By Jennifer Faringer
The rate of opioid overdoses and fatalities in our community, state and across the county continue to occur at unacceptable levels. Too many families, including our neighbors, friends and colleagues have suffered the loss of a loved one.
What do we know?
We realize the opioid epidemic knows no demographic profile, affecting all ages, races and ethnicities. According to the Monroe County medical examiner’s report covering 2020 data, issued in September, the average age of those who experienced an overdose was 41 years old (with an age range of 20-73 years). Among reported overdoses, nearly three-quarters are male and one-quarter female. While Caucasians still represent the majority of overdoses at approximately 63%, they now represent a decreasing percentage of the whole. Instead the percentage of overdoses among African American (26%) and Hispanic (14%) populations have continued to rise.
What is the primary driver of these increasing numbers?
We can no longer attribute the opioid epidemic to increasing numbers of pain medications being overprescribed. We are seeing a more conservative approach to prescribing practices in our community with an increased understanding surrounding the risks of becoming addicted to pain medications.
The current driver fueling the increasing numbers of overdoses and fatalities is the extremely high percentage of the synthetic and very potent fentanyl, which is found in heroin and being sold on the street as counterfeit prescription medications. Prior to the emergence of fentanyl, overdoses and death rates had been steadily decreasing. As cited in the September, Monroe County Medical examiner’s report, fentanyl is currently responsible for 98% of the deaths among 234 cases, followed by cocaine at 57% and alcohol at 11%.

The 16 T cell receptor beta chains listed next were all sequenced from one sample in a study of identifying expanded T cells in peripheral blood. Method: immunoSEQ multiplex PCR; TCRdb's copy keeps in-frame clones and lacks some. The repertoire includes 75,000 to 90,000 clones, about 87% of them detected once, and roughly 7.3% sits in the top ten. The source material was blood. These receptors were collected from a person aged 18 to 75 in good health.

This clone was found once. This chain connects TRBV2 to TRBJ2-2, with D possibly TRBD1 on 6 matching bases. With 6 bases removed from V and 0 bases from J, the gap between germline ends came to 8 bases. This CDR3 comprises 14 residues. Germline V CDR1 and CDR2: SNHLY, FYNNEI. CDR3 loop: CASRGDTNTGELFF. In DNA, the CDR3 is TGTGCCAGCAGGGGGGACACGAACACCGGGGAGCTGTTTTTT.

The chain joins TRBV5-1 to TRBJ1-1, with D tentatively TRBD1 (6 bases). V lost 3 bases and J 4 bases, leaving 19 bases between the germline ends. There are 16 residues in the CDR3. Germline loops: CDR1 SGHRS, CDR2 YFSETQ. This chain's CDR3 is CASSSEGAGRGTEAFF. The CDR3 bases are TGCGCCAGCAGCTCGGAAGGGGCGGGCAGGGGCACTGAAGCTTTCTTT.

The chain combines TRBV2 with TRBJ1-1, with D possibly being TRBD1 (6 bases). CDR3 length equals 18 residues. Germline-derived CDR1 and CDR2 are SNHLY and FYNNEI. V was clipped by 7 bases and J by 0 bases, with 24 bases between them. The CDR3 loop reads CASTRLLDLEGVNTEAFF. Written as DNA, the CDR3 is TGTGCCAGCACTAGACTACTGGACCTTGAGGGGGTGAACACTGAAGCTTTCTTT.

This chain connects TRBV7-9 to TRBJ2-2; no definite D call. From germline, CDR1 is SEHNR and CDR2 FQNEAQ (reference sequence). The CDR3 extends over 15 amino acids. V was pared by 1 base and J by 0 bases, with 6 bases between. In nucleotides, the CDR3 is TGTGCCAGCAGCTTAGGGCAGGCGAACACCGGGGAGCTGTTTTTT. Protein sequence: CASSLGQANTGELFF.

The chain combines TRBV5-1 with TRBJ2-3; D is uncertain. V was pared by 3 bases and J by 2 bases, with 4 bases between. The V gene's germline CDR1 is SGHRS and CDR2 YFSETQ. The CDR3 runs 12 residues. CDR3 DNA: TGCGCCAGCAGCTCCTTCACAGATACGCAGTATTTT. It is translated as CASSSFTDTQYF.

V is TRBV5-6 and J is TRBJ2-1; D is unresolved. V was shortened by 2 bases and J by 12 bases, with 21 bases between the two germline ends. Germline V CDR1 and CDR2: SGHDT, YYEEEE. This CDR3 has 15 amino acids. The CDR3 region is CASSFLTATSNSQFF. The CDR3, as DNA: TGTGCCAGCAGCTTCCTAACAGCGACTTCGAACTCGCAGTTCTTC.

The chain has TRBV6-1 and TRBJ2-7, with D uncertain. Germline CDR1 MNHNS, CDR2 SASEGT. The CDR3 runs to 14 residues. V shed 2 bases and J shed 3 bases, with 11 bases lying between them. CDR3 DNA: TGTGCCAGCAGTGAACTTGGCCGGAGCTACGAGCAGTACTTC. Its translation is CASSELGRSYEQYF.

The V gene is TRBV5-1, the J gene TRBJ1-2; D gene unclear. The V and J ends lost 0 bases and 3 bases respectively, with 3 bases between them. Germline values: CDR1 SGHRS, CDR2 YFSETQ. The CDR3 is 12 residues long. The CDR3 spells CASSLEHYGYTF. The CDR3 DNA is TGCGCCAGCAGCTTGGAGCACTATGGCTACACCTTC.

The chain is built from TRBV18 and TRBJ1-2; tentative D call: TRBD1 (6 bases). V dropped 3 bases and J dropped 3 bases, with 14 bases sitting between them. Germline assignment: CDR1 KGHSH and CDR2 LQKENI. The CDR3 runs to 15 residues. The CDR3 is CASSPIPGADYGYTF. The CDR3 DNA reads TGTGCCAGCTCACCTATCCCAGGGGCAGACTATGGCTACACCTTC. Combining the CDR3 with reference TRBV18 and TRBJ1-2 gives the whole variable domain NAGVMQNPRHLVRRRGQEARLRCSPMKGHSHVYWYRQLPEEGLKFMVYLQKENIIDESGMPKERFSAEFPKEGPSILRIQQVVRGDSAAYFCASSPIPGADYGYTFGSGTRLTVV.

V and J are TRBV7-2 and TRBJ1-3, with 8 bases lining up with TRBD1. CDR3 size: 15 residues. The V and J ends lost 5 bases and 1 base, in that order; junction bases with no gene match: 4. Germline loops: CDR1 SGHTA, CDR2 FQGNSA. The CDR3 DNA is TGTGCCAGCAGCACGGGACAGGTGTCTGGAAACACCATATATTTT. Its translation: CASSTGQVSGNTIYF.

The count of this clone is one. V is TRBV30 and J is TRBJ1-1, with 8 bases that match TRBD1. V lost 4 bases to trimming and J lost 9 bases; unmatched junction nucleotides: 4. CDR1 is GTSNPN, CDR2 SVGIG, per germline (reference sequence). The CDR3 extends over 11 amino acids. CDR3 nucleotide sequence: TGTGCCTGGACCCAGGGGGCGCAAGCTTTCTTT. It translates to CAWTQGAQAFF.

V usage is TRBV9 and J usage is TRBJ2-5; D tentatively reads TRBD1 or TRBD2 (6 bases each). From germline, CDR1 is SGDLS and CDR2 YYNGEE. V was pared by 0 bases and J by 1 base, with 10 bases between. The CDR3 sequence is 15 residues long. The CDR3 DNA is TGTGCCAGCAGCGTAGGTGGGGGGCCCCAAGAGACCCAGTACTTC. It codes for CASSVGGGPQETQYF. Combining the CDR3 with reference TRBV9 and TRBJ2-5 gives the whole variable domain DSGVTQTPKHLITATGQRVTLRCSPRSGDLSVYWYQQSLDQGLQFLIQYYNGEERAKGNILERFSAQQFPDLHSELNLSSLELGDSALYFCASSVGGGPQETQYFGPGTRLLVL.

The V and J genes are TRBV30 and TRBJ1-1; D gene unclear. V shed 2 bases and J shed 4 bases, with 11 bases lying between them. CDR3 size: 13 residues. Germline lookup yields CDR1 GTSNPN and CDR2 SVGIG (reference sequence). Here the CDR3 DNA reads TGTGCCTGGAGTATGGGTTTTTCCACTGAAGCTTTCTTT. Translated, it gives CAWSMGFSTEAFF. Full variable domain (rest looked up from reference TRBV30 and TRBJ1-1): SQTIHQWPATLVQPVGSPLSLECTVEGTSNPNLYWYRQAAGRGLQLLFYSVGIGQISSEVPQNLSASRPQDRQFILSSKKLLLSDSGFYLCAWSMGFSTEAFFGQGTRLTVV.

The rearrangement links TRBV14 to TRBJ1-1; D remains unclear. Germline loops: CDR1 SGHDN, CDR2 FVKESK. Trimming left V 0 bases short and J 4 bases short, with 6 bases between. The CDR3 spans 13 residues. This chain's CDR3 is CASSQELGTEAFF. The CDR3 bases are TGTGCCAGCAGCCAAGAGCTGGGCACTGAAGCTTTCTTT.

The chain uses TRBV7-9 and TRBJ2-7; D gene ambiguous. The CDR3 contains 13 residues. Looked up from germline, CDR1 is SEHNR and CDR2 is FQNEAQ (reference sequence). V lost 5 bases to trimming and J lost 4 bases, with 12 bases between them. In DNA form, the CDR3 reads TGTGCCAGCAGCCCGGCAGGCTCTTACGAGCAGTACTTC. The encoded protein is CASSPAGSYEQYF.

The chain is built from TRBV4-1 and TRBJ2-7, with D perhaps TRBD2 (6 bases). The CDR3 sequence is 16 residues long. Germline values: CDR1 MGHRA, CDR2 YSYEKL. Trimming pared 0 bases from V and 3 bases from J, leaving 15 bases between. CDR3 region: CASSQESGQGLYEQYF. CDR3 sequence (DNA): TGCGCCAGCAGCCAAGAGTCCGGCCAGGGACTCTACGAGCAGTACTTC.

What can be done?
County outreach groups are reaching out to those who’ve experienced an overdose to share resources and encouraging referrals.
Multiple providers can provide Narcan kits as well as training in using Narcan. For links to Narcan trainers, visit www.ncadd-ra.org/resources/opioid-task-force-of-monroe-county/.
Treatment providers are continuing to work toward increased access to care. Recovery support service providers continue to expand and increase in number. Prevention providers and community coalitions continue to offer prevention education and awareness efforts in schools and communities, as well as urge the safe disposal of all unwanted medication using safe drop boxes found at many of our town police departments.
The NCADD-RA’s OASAS Treatment Provider Directories, Recovery Services Directories, Prevention Services Directory, and Medication Addiction Treatment (MAT) Directory are available at www.ncadd-ra.org/resources/ for Monroe County as well as www.ncadd-ra.org/services/finger-lakes-addiction-resource-center/ for those eight counties surrounding and including Monroe.
We can all be part of the solution by spreading the word about the resources available for those affected by the disease of addiction and for family members who are impacted. Share links to resources and the message of hope that help is available!